In 1940, an insurance agent sold an $800K policy on the Tacoma Narrows Bridge and secretly pocketed the premium, believing the new bridge to be indestructible. The bridge collapsed spectacularly 4 months after opening, and the agent was jailed for fraud.
A bridge in Ireland that was designed to swing open for ships couldn’t be opened for four years because someone lost the remote control.
In 1968 US businessman Robert P McCulloch bought London Bridge for $2,460,000 plus shipping costs of around $240,000 and moved it to the Arizona desert. Instead of applying the 11% import tax for granite, US customs declared the 137-year-old bridge to be an “antique” and therefore duty-free.
In 1998, Honduras finished building a large bridge over the river Choluteca. In the same year, flooding from Hurricane Mitch rerouted the river Choluteca, so now the bridge goes over dry land.
Despite ancient Roman bridges being the first large and lasting bridges ever built, many are still used despite being around 2,000 years old.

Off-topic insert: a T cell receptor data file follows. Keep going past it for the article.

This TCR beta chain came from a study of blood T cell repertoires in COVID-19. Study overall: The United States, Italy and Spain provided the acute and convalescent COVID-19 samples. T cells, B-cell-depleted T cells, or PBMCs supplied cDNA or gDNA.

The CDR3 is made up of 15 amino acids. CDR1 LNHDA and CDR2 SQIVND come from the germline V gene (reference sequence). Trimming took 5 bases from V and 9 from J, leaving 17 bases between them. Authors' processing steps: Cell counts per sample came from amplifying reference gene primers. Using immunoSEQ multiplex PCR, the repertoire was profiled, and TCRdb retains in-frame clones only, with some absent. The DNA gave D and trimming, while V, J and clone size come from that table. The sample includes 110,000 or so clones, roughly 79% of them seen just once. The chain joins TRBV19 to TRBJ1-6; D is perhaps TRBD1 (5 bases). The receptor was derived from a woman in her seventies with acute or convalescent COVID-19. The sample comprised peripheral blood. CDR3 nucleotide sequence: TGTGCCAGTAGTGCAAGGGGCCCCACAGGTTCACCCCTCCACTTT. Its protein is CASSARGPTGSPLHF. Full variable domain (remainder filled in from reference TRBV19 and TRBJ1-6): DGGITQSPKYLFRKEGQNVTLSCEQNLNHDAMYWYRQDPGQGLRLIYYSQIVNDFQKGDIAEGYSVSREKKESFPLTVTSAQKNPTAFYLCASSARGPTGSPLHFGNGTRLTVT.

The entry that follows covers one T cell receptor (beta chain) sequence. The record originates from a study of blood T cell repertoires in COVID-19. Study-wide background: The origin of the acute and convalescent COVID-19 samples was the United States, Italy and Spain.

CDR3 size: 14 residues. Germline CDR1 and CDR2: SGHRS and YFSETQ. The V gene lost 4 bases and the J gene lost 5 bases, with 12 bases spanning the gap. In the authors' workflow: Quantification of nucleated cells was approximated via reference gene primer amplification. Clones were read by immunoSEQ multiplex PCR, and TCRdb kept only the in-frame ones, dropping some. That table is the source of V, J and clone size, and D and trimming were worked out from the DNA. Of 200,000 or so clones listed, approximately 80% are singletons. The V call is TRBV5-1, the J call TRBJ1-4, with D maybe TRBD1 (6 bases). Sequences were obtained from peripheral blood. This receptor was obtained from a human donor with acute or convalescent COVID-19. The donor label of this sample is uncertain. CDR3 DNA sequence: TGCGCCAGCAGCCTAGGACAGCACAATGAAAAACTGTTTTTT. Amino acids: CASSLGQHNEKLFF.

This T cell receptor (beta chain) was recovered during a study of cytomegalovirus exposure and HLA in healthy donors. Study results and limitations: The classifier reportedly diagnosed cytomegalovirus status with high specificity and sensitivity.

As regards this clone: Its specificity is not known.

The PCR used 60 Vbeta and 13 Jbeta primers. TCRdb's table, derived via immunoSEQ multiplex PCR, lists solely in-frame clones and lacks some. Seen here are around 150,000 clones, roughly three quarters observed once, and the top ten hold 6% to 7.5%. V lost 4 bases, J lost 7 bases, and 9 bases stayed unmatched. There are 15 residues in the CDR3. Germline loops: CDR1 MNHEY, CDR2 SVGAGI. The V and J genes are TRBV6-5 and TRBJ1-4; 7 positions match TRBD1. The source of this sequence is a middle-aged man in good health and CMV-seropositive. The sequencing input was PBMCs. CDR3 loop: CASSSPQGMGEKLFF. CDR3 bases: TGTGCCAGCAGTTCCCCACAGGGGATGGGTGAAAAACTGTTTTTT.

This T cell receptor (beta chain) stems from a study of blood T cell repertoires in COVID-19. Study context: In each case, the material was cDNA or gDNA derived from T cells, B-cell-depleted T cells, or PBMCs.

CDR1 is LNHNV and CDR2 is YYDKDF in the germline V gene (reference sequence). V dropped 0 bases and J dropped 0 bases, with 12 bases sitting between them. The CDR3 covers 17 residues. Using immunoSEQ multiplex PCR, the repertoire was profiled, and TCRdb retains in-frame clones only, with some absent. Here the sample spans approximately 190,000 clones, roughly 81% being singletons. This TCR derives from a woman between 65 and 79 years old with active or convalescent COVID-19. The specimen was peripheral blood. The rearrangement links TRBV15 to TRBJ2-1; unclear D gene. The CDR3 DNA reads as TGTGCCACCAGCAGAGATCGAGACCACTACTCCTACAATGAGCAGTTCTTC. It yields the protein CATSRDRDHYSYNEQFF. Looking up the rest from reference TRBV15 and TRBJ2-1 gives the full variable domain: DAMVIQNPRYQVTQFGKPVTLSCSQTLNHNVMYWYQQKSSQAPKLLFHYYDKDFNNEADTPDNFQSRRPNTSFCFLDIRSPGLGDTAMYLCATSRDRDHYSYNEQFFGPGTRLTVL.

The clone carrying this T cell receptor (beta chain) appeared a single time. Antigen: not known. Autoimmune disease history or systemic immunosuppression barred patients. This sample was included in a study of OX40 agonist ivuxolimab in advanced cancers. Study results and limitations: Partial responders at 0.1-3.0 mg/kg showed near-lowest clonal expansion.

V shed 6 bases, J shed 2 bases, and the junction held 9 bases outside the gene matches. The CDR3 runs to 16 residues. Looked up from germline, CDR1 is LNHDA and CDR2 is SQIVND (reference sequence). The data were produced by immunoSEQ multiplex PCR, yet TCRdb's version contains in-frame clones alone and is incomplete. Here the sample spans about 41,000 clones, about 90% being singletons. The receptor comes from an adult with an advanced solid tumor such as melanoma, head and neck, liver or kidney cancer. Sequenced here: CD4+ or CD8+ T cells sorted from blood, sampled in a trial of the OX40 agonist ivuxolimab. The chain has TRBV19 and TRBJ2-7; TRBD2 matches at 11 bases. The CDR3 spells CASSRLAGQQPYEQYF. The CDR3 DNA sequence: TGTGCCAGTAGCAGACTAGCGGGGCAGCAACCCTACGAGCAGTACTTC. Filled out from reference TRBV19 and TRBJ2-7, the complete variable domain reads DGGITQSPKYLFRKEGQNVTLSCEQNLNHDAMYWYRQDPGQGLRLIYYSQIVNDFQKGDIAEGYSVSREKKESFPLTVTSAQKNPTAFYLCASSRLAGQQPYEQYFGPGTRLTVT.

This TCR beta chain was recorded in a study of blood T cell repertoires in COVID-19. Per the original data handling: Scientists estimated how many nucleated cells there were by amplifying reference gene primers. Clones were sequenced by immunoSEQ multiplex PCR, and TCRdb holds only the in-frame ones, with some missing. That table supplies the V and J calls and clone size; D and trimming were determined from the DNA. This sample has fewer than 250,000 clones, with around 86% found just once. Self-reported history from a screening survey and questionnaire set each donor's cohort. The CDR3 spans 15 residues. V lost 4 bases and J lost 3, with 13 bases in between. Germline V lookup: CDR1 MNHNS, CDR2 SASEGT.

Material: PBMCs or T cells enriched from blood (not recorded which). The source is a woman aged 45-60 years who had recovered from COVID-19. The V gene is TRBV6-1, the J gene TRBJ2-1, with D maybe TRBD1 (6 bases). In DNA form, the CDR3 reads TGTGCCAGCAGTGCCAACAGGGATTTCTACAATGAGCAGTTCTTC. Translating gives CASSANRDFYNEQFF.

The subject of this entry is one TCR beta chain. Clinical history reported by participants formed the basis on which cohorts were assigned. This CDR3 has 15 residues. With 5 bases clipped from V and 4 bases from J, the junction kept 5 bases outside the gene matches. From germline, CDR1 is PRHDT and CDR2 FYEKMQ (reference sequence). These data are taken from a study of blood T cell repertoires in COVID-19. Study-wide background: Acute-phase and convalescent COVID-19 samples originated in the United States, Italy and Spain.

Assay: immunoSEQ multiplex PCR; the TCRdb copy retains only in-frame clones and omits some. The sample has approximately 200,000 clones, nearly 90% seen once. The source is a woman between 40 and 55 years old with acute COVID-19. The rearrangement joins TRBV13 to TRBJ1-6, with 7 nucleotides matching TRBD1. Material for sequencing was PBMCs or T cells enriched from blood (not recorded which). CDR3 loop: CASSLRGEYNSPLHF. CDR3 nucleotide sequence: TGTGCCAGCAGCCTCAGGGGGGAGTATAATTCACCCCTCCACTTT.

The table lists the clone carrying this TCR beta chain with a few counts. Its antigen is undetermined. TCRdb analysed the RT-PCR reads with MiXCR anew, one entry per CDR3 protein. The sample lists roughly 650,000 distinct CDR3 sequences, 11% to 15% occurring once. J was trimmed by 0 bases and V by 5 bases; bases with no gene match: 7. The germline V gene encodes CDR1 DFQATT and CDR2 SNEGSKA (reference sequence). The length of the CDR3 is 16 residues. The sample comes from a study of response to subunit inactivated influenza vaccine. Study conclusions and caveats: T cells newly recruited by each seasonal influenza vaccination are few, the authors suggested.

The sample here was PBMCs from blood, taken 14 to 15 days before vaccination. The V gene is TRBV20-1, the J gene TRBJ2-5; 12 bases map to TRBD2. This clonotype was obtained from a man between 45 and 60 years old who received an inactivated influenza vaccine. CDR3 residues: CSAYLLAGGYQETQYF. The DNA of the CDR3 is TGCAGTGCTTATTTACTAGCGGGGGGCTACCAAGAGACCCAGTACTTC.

In 1848, to begin construction on the Niagara Falls Suspension Bridge, engineers needed to secure a line across the 800-foot chasm. The lead engineer held a kite-flying contest and eventually paid a local boy $5 for securing the first line over the river.
One out of every four bridges in America either carries more traffic than originally intended or is in need of repair.
On May 24, 1987, 300 000 people walked across the Golden Gate Bridge to celebrate its 50th anniversary. It sagged 7 feet.
There is a tribe in India that has passed down for generations the art of manipulating tree roots to create a system of “living” bridges.